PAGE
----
A Tale of Two Taglines

Seems like this is tagline month. Examples of both good and bad – in my opinion – slogans have raised my consciousness concerning taglines.

The two I’m featuring today appeared within an hour or so as part of TV commercials for their respective owners on the Food Channel. Both companies appeal to parents of pre-teens in behalf of their kid-friendly play products. Both are companies with long and unblemished reputations.

First, there’s Playskool. Never mind they teach kids to misspell “school”. Their newest tagline is: “Believe in Play”.

Second is Crayola. Their newest tagline is “The Art of Childhood”.

What a contrast!

The Playskool slogan, in my opinion, just lays there. It’s a platitude for sure.

Not only does this slogan not differentiate the company and its products, it voices an obvious and pompous expression that’s border-line offensive. It’s an admonition. It asks you, the consumer, to “mend your ways” and believe in play. Because if they didn’t remind you, you’d probably take on your old Grinch-like attitude about play.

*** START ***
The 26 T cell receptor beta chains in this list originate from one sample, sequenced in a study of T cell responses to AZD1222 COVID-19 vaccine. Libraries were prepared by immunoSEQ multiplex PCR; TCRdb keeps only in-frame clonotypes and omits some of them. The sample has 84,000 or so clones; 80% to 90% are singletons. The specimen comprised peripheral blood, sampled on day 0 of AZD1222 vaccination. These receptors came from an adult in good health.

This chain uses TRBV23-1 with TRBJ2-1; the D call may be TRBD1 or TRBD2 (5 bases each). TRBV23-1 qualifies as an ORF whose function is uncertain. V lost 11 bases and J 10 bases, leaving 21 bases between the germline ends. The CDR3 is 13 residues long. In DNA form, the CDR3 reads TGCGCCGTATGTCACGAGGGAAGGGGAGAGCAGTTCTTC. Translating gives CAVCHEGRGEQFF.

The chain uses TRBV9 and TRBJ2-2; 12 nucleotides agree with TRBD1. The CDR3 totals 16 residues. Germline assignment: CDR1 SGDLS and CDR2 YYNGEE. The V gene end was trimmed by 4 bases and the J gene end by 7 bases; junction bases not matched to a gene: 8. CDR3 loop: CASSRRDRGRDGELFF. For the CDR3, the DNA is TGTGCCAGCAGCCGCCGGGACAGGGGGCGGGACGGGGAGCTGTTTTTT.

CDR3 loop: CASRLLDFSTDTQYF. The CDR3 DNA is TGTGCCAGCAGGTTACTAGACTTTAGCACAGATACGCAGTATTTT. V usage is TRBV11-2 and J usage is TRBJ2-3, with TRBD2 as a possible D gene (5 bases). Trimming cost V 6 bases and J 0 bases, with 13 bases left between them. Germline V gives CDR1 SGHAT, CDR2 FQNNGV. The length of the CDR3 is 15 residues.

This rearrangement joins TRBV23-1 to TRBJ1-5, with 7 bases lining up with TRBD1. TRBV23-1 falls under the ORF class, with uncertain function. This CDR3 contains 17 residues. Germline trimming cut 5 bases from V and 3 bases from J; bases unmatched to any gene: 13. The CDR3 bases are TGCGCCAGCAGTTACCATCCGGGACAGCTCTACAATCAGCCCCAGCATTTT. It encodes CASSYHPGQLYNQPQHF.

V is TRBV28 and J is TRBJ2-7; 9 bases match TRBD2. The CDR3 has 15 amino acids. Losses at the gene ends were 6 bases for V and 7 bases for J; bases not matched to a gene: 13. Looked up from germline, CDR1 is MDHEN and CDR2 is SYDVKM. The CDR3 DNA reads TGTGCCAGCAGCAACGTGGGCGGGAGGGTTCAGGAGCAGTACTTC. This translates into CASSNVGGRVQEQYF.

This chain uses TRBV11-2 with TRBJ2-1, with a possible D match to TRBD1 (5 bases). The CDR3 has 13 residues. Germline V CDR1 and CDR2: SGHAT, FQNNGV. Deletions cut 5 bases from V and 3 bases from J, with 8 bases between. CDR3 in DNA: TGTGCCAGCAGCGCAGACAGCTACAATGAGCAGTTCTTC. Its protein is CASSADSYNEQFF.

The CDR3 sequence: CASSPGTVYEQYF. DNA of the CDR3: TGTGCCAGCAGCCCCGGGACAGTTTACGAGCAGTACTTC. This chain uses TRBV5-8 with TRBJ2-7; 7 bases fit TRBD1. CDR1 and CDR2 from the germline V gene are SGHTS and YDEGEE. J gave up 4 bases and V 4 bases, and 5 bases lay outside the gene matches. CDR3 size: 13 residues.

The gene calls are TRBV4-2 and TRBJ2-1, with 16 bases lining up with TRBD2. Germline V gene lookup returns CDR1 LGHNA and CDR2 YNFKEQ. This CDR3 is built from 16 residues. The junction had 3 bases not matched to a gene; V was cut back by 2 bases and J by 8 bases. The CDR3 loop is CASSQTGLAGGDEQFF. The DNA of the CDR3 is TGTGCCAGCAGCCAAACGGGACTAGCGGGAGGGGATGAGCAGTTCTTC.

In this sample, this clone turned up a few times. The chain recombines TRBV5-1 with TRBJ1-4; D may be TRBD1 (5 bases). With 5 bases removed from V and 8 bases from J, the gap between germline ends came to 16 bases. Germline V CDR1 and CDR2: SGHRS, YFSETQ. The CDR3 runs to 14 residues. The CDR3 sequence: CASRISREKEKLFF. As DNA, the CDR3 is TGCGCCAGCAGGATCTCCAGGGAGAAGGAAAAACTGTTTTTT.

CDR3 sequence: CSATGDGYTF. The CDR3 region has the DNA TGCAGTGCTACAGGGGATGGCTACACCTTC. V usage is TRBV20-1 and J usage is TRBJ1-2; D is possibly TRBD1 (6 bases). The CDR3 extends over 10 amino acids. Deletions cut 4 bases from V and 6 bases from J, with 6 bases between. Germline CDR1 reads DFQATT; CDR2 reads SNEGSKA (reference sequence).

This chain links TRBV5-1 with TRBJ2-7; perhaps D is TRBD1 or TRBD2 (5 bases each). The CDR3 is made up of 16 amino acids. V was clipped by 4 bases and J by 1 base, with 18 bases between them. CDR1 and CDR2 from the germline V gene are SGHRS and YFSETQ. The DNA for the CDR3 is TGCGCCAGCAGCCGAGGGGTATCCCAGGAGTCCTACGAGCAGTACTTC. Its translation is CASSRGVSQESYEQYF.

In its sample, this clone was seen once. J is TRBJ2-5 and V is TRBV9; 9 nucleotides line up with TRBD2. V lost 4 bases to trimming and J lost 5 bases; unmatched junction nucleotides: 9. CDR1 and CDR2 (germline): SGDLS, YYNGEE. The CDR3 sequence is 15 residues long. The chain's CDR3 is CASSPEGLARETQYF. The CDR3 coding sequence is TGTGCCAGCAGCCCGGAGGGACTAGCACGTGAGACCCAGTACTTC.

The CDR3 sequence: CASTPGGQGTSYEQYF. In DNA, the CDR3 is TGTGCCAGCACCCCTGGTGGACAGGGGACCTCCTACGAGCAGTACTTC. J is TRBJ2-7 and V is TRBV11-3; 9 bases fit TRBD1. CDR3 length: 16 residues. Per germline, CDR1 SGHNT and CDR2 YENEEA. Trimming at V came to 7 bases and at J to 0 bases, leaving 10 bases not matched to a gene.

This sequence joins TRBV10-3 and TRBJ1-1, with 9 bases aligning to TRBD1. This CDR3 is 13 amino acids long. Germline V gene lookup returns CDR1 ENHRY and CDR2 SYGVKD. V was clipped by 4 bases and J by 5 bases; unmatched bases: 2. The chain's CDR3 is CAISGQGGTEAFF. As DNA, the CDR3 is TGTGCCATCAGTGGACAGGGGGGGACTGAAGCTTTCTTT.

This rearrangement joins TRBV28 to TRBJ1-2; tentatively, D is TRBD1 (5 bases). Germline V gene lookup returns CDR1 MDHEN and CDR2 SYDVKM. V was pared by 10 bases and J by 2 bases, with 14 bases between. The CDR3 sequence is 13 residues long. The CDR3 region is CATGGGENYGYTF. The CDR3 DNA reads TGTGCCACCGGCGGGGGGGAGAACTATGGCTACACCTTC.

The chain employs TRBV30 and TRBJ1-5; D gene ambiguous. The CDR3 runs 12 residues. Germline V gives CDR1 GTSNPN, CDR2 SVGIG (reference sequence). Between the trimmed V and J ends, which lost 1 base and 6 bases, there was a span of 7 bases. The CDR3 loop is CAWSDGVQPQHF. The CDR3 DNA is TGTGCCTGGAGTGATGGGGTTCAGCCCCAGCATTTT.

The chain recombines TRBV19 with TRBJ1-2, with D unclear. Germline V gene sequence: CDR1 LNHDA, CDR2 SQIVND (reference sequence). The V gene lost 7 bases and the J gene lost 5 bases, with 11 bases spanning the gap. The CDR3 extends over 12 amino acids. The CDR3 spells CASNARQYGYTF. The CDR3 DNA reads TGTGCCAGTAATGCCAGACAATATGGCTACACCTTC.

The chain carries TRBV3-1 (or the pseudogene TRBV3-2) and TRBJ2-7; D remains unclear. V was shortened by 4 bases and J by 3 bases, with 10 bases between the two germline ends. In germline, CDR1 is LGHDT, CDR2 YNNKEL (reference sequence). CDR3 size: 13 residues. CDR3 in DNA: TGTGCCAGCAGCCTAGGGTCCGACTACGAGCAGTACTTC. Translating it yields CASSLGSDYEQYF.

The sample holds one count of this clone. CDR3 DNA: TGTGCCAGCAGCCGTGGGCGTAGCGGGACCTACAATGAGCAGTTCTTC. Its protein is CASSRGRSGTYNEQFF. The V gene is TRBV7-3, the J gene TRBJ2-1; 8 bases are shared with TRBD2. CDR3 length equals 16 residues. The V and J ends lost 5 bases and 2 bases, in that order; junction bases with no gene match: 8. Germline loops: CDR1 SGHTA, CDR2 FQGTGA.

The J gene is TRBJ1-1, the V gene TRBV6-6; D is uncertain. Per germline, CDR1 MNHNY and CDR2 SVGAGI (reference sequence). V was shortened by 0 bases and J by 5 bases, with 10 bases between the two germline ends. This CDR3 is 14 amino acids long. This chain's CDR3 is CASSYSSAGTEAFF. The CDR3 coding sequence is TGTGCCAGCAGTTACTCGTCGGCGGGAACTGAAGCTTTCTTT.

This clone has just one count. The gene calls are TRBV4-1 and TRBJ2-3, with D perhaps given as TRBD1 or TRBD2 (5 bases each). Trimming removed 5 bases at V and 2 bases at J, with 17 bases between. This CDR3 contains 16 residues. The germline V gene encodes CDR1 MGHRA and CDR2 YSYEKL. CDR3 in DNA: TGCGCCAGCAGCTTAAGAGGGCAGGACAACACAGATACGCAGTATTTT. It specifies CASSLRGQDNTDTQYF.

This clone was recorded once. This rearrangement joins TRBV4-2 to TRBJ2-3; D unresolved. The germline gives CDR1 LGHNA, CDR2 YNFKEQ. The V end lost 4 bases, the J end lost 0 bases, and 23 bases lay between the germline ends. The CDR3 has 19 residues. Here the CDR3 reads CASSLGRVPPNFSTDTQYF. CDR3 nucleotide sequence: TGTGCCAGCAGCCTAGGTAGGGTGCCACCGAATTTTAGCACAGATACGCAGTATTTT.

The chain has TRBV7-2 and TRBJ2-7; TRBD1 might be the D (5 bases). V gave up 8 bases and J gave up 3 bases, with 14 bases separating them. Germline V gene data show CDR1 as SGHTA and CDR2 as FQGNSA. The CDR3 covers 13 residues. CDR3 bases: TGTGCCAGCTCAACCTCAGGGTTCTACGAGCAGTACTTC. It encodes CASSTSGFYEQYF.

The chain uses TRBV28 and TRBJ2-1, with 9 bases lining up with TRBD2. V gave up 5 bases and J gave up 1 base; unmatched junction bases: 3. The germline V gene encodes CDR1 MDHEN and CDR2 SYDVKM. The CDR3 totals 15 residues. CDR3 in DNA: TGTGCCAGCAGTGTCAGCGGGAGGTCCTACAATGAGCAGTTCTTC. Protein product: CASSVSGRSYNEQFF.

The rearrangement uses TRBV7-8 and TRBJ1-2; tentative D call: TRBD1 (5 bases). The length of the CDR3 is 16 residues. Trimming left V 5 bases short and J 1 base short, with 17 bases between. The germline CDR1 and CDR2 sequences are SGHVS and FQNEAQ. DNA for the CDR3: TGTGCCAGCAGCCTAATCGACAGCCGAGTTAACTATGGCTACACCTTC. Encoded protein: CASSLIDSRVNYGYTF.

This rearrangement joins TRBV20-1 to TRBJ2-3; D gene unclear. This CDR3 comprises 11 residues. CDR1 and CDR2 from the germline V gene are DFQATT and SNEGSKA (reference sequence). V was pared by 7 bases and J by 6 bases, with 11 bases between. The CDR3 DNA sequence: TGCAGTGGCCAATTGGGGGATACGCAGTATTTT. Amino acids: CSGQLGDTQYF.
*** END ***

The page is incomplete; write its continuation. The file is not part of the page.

Now let’s look at the Crayola effort. They’ve nailed it as far as I’m concerned.

With The Art of Childhood, they’ve staked out their product category and made it their own. They’ve taken a leadership position, and they’ve done it with emotion and relevance. Doesn’t every parent want their child to be creative, to learn to express themselves positively?

And Crayola also speaks to understanding children and how to delight them with “The Art of..” phrase.

I don’t know if I could have hunted the Internet all day to find two better examples of :how to” and “how not to”.

If you’ve a different opinion, or even if you agree with a little of mine, let me know. Just click on the comments link below.

Martin Jelsema

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